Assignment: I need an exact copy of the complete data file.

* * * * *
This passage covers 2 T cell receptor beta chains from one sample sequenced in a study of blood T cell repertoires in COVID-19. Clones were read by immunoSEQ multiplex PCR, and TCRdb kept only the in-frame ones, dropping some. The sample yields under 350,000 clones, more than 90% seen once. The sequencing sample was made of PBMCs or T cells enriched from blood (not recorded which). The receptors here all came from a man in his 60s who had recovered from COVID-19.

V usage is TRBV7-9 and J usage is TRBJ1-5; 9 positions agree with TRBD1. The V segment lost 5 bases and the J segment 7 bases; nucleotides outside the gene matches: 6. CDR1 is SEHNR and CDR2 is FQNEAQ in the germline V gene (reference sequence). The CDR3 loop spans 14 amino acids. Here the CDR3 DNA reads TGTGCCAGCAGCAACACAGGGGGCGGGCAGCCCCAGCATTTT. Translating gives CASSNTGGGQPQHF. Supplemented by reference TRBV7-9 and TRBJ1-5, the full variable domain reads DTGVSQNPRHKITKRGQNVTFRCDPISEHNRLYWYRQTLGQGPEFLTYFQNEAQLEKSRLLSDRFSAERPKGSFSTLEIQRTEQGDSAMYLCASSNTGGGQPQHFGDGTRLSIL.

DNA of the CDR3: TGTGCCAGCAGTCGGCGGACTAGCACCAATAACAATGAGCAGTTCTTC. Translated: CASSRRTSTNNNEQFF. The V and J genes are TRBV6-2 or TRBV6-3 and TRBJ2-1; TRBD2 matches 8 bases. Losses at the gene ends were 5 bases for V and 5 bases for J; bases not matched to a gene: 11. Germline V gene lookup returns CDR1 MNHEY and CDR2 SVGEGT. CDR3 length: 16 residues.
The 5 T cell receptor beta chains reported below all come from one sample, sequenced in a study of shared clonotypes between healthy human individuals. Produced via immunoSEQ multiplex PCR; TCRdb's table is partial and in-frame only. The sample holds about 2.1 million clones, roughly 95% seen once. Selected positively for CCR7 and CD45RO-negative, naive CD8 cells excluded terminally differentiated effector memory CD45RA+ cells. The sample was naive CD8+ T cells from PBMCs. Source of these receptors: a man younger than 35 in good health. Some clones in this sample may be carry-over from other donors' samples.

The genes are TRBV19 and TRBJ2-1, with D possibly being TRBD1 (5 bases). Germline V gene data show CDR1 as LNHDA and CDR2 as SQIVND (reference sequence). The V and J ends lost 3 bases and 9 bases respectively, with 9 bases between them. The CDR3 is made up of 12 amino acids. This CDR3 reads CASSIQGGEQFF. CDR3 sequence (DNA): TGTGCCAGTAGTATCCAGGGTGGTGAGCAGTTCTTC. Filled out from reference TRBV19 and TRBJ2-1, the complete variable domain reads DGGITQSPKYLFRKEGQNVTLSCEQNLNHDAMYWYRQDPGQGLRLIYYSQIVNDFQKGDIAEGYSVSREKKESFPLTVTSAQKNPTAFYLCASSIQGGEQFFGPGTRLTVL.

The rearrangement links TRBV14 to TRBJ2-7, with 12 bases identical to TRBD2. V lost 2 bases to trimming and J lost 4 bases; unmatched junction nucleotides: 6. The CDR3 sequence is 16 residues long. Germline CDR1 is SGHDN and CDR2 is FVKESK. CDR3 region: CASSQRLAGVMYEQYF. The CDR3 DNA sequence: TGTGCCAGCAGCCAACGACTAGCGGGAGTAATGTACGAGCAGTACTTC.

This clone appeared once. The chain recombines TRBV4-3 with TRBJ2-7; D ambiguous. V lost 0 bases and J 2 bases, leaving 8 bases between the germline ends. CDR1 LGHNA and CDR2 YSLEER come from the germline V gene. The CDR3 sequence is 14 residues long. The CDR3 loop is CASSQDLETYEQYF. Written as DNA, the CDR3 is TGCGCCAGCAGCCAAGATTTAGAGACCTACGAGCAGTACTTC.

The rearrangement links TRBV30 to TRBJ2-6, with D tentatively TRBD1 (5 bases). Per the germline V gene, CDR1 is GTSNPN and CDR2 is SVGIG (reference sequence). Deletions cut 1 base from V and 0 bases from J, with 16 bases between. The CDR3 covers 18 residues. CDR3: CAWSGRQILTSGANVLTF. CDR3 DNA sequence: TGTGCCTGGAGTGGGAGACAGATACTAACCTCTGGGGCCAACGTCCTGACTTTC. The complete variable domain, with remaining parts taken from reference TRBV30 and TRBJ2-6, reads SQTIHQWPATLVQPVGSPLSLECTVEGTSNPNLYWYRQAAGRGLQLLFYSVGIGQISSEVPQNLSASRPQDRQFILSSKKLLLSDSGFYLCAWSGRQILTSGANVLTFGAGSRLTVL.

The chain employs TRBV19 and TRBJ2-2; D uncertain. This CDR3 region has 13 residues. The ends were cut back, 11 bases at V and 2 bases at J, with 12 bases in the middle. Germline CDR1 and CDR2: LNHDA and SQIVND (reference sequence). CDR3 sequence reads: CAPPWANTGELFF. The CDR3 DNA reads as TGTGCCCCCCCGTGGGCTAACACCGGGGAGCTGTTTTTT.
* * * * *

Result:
This passage covers 2 T cell receptor beta chains from one sample sequenced in a study of blood T cell repertoires in COVID-19. Clones were read by immunoSEQ multiplex PCR, and TCRdb kept only the in-frame ones, dropping some. The sample yields under 350,000 clones, more than 90% seen once. The sequencing sample was made of PBMCs or T cells enriched from blood (not recorded which). The receptors here all came from a man in his 60s who had recovered from COVID-19.

V usage is TRBV7-9 and J usage is TRBJ1-5; 9 positions agree with TRBD1. The V segment lost 5 bases and the J segment 7 bases; nucleotides outside the gene matches: 6. CDR1 is SEHNR and CDR2 is FQNEAQ in the germline V gene (reference sequence). The CDR3 loop spans 14 amino acids. Here the CDR3 DNA reads TGTGCCAGCAGCAACACAGGGGGCGGGCAGCCCCAGCATTTT. Translating gives CASSNTGGGQPQHF. Supplemented by reference TRBV7-9 and TRBJ1-5, the full variable domain reads DTGVSQNPRHKITKRGQNVTFRCDPISEHNRLYWYRQTLGQGPEFLTYFQNEAQLEKSRLLSDRFSAERPKGSFSTLEIQRTEQGDSAMYLCASSNTGGGQPQHFGDGTRLSIL.

DNA of the CDR3: TGTGCCAGCAGTCGGCGGACTAGCACCAATAACAATGAGCAGTTCTTC. Translated: CASSRRTSTNNNEQFF. The V and J genes are TRBV6-2 or TRBV6-3 and TRBJ2-1; TRBD2 matches 8 bases. Losses at the gene ends were 5 bases for V and 5 bases for J; bases not matched to a gene: 11. Germline V gene lookup returns CDR1 MNHEY and CDR2 SVGEGT. CDR3 length: 16 residues.
The 5 T cell receptor beta chains reported below all come from one sample, sequenced in a study of shared clonotypes between healthy human individuals. Produced via immunoSEQ multiplex PCR; TCRdb's table is partial and in-frame only. The sample holds about 2.1 million clones, roughly 95% seen once. Selected positively for CCR7 and CD45RO-negative, naive CD8 cells excluded terminally differentiated effector memory CD45RA+ cells. The sample was naive CD8+ T cells from PBMCs. Source of these receptors: a man younger than 35 in good health. Some clones in this sample may be carry-over from other donors' samples.

The genes are TRBV19 and TRBJ2-1, with D possibly being TRBD1 (5 bases). Germline V gene data show CDR1 as LNHDA and CDR2 as SQIVND (reference sequence). The V and J ends lost 3 bases and 9 bases respectively, with 9 bases between them. The CDR3 is made up of 12 amino acids. This CDR3 reads CASSIQGGEQFF. CDR3 sequence (DNA): TGTGCCAGTAGTATCCAGGGTGGTGAGCAGTTCTTC. Filled out from reference TRBV19 and TRBJ2-1, the complete variable domain reads DGGITQSPKYLFRKEGQNVTLSCEQNLNHDAMYWYRQDPGQGLRLIYYSQIVNDFQKGDIAEGYSVSREKKESFPLTVTSAQKNPTAFYLCASSIQGGEQFFGPGTRLTVL.

The rearrangement links TRBV14 to TRBJ2-7, with 12 bases identical to TRBD2. V lost 2 bases to trimming and J lost 4 bases; unmatched junction nucleotides: 6. The CDR3 sequence is 16 residues long. Germline CDR1 is SGHDN and CDR2 is FVKESK. CDR3 region: CASSQRLAGVMYEQYF. The CDR3 DNA sequence: TGTGCCAGCAGCCAACGACTAGCGGGAGTAATGTACGAGCAGTACTTC.

This clone appeared once. The chain recombines TRBV4-3 with TRBJ2-7; D ambiguous. V lost 0 bases and J 2 bases, leaving 8 bases between the germline ends. CDR1 LGHNA and CDR2 YSLEER come from the germline V gene. The CDR3 sequence is 14 residues long. The CDR3 loop is CASSQDLETYEQYF. Written as DNA, the CDR3 is TGCGCCAGCAGCCAAGATTTAGAGACCTACGAGCAGTACTTC.

The rearrangement links TRBV30 to TRBJ2-6, with D tentatively TRBD1 (5 bases). Per the germline V gene, CDR1 is GTSNPN and CDR2 is SVGIG (reference sequence). Deletions cut 1 base from V and 0 bases from J, with 16 bases between. The CDR3 covers 18 residues. CDR3: CAWSGRQILTSGANVLTF. CDR3 DNA sequence: TGTGCCTGGAGTGGGAGACAGATACTAACCTCTGGGGCCAACGTCCTGACTTTC. The complete variable domain, with remaining parts taken from reference TRBV30 and TRBJ2-6, reads SQTIHQWPATLVQPVGSPLSLECTVEGTSNPNLYWYRQAAGRGLQLLFYSVGIGQISSEVPQNLSASRPQDRQFILSSKKLLLSDSGFYLCAWSGRQILTSGANVLTFGAGSRLTVL.

The chain employs TRBV19 and TRBJ2-2; D uncertain. This CDR3 region has 13 residues. The ends were cut back, 11 bases at V and 2 bases at J, with 12 bases in the middle. Germline CDR1 and CDR2: LNHDA and SQIVND (reference sequence). CDR3 sequence reads: CAPPWANTGELFF. The CDR3 DNA reads as TGTGCCCCCCCGTGGGCTAACACCGGGGAGCTGTTTTTT.